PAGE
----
By Susan Braeuer Dam
(c) Connecticut Explored Inc. Spring 2015
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Four decades after its installation, Alexander Calder’s Stegosaurus (1973) remains a salient feature of the Hartford cityscape, situated between City Hall and the Wadsworth Atheneum. To those who venture underneath its telluric yet soaring forms, the 40-ton stabile conjures unflinching dynamism from absence, giving rise to fresh perspectives in the midst of the everyday. Although Calder’s stature as a monumental sculptor was not established until later in his career, when he would receive commissions from all over the world, it was his early projects in Roxbury, Connecticut that prompted his development of these large-scale works.
In July 1933 Calder and his wife Louisa returned to the United States from Paris, where they had lived since they were married two years earlier, with the desire to start a family. They set out to find a house in the country close to New York City (where they planned to winter). After searching in Massachusetts, along the Hudson Valley, and on Long Island, the Calders turned to Connecticut, where, as they crested the brow of a hill, they caught sight of a defunct 18th-century farmhouse in Roxbury. At once they exclaimed, “That’s it!” (In his 1966 autobiography, Calder maintained that it was he who said it first.) The 18-acre property was eventually outfitted with three Calder-made studios, and it became Calder’s headquarters after his career exploded internationally after World War II.
Before settling in Roxbury, Calder made sculptures that were intimate in scale, albeit grand in imaginative force. In 1931, after having been at work for five years on his Cirque Calder (1926–1931) and wire figures, he set abstract art in motion using cranks and motors to diversify the spatial and temporal relationships of compositional elements. That autumn, avant-garde pioneer Marcel Duchamp was mesmerized during a visit to Calder’s Montparnasse studio. It was Duchamp who suggested the appel- lation “mobile” for these works, a pun in French that means “motive” and “that which moves.” In Modern Painting and Sculpture (Berkshire Museum, 1933), Calder explained, “The esthetic value of these objects cannot be arrived at by reasoning. Familiarization is necessary.” Engaging a liveliness that transcended boundaries of established genres in art, Calder’s innovations called for unalloyed experiences in real time.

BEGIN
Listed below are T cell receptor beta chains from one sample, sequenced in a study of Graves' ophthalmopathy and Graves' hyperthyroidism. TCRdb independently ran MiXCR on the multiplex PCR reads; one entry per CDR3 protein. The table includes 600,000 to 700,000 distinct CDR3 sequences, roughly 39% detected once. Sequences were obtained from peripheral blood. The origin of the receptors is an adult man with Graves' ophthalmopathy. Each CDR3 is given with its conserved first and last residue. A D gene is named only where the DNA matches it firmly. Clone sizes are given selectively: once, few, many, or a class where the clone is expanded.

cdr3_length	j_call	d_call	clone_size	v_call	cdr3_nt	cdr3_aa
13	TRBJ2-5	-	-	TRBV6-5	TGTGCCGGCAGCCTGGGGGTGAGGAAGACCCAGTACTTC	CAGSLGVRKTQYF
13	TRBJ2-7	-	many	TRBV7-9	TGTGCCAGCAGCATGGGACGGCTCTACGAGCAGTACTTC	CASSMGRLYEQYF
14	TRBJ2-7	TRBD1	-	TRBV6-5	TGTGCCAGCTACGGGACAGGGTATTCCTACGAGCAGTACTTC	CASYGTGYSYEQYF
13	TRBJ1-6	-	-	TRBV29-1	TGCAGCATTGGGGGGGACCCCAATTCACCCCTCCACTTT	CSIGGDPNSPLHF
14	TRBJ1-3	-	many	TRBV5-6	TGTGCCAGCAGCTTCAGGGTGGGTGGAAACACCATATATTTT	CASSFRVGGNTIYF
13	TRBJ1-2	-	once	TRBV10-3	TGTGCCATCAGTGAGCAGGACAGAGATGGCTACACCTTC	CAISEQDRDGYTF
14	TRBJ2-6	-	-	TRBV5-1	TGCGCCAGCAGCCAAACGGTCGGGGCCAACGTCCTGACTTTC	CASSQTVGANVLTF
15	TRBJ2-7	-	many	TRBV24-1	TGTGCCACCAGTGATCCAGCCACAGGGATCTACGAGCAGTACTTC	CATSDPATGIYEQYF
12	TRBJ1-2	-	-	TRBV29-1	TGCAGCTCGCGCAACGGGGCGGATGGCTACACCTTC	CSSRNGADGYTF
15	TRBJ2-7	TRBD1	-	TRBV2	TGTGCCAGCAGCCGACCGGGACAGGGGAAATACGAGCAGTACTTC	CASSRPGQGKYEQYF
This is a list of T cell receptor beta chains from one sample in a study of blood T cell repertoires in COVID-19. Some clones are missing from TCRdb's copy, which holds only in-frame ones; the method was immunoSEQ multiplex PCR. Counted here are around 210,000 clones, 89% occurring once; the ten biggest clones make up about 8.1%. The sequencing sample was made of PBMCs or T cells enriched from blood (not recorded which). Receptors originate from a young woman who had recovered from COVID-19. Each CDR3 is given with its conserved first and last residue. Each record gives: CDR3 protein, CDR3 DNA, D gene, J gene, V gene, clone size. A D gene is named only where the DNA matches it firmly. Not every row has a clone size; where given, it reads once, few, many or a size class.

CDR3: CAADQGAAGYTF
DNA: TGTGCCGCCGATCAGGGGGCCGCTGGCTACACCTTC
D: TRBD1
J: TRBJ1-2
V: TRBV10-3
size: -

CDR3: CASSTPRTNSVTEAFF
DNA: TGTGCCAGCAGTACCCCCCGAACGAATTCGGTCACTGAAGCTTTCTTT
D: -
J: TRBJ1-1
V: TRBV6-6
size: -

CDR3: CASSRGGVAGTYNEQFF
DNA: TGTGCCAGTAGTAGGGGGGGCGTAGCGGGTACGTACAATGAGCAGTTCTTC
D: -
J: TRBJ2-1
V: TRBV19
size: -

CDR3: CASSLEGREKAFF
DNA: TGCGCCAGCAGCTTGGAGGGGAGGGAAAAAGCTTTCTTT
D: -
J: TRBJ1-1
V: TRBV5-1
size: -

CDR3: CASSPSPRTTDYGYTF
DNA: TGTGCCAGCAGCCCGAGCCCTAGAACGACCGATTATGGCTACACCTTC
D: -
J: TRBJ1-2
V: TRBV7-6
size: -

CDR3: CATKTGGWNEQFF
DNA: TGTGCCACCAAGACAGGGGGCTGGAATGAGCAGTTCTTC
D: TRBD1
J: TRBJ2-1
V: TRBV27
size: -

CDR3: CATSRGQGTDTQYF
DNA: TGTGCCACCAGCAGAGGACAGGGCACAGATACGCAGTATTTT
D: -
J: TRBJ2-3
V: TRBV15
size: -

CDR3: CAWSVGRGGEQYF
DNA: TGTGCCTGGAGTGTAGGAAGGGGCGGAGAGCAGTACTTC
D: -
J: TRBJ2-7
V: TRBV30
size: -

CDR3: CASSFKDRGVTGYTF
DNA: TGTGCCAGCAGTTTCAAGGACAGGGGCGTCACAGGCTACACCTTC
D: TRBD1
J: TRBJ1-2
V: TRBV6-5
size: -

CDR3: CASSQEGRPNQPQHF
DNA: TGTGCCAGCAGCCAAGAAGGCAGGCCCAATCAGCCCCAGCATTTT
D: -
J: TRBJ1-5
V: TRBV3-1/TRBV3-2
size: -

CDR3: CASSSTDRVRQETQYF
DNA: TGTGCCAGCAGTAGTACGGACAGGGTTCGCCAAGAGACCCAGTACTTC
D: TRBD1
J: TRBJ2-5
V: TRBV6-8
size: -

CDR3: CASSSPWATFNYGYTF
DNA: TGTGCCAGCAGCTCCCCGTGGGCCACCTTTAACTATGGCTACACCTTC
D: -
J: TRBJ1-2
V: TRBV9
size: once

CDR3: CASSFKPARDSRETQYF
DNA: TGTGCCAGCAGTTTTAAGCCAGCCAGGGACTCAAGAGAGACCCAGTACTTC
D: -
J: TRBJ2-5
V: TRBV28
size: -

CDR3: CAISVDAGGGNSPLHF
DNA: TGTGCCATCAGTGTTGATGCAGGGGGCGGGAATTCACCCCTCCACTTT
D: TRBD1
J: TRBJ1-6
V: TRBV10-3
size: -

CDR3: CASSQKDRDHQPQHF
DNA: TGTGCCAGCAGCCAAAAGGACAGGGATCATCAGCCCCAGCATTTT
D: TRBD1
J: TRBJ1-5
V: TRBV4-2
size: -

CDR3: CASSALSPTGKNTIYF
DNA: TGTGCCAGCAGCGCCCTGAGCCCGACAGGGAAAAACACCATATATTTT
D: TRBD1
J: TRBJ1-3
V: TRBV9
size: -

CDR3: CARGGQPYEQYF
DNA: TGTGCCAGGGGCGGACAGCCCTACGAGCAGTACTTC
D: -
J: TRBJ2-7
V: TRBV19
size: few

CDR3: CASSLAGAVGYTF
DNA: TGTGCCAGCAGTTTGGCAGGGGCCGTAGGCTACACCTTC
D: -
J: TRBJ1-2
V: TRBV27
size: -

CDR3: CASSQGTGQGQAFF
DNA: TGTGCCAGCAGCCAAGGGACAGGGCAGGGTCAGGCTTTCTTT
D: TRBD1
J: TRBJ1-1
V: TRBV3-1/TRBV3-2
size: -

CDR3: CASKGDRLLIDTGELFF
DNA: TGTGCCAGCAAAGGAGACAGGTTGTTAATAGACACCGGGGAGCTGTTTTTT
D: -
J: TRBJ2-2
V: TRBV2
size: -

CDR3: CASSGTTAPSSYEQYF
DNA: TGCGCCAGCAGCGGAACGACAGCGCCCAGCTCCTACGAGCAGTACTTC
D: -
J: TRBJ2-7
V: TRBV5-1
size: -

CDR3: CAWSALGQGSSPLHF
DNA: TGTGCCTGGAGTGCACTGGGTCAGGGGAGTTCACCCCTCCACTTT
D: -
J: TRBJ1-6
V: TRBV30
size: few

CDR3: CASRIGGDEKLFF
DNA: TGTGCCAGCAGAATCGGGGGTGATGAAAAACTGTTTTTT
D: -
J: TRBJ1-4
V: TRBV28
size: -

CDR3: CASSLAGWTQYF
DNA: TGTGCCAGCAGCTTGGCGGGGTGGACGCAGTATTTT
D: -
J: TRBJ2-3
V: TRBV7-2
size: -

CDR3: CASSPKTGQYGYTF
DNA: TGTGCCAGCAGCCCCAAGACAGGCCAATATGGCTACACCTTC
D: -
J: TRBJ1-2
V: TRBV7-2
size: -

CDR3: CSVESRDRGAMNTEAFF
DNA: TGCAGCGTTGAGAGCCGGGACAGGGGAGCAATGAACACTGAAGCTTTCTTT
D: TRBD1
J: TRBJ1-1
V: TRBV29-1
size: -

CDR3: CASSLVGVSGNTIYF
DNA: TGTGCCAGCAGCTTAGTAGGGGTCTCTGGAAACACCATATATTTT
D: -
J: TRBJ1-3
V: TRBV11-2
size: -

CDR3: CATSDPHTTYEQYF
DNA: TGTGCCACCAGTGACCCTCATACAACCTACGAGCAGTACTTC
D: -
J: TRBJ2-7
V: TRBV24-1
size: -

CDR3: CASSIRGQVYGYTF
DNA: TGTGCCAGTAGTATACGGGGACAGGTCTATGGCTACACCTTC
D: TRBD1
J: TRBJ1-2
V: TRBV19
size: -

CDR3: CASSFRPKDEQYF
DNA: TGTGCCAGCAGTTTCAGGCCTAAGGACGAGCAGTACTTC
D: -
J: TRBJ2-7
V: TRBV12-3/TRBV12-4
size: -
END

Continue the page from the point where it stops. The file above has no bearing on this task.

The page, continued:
With the move to Connecticut, Calder’s urban Paris studio gave way to the verdant Roxbury countryside, and Calder’s motorized mobiles developed into wind-propelled volumes in space. In summer 1934, Calder made his first works for the outdoors; these ranged in size from five feet to nine feet tall. Red and Yellow Vane and Red, White, Black and Brass were agile constructions with mobile elements atop tripod legs of rod that could be embedded into the soil; Steel Fish was more resilient, with welded rods of a larger gauge that could tolerate forceful gales. “I have made a number of things for the open air,” Calder wrote in The Painter’s Object (Gerold Howe, 1937). “All of them react to the wind, and are like a sailing vessel in that they react best to one kind of breeze.” Within a year Calder received two private commissions for outdoor works, among them Well Sweep (1936) for the Greek-revival Farmington, Connecticut home of art collector and connoisseur James Thrall Soby.
Calder’s intellectual and intuitive praxis instigated a groundbreaking work process. By 1936, Calder realized that mlaking mistakes in large scale was as expensive as it was unproductive, so he began creating maquettes, or scale models. The first of these was a 35-inch- tall model for Devil Fish (1937), a five-and-a-half-foot-tall stabile. As he conceded in his manuscript A Propos of Measuring a Mobile (Archives of American Art, 1943), “The admission of approximation is necessary.” Depending on the viewer’s perspective, stabiles such as Devil Fish assume a new face at each turn, with elements unfolding in perpetuity as if in a state of continual becoming. By the 1960s, Calder was making intermediate-sized maquettes, too, for sculptures of a colossal scale. The actual pieces were fabricated at local Connecticut ironworks, but Calder remained intimately involved in their creation.
In Collection of the Société Anonyme (Yale, 1950), Duchamp commented on the art of his friend: “A light breeze… [starts]in motion weights, counter-weights, levers which design in mid-air their unpredictable arabesques and introduce an element of lasting surprise. The symphony is complete when color and sound join in and call on all our senses to follow the unwritten score. Pure joie de vivre. The art of Calder is the sublimation of a tree in the wind.” Indeed, Calder’s works for the open air, works such as Stegosaurus, encompass the endeavoring yet roomy idea of the sublime, communicating the flux and flow of life as they render transcendent its spaces.
Susan Braeuer Dam is director of research and publications at the Calder Foundation, where she has served as associate editor of a number of seminal publications that include Calder Jewelry (Calder Foundation, 2007), Calder: Sculptor of Air (24 ORE, 2009), and Calder by Matter (Cahiers d’Art, 2013).
Read more about Calder in “Connecticut As a Magnet for Modern Artists,” and “Eliot Noyes Design Pioneer.”
Read more about Modernism in Connecticut and Connecticut’s Art History on our TOPICS pages.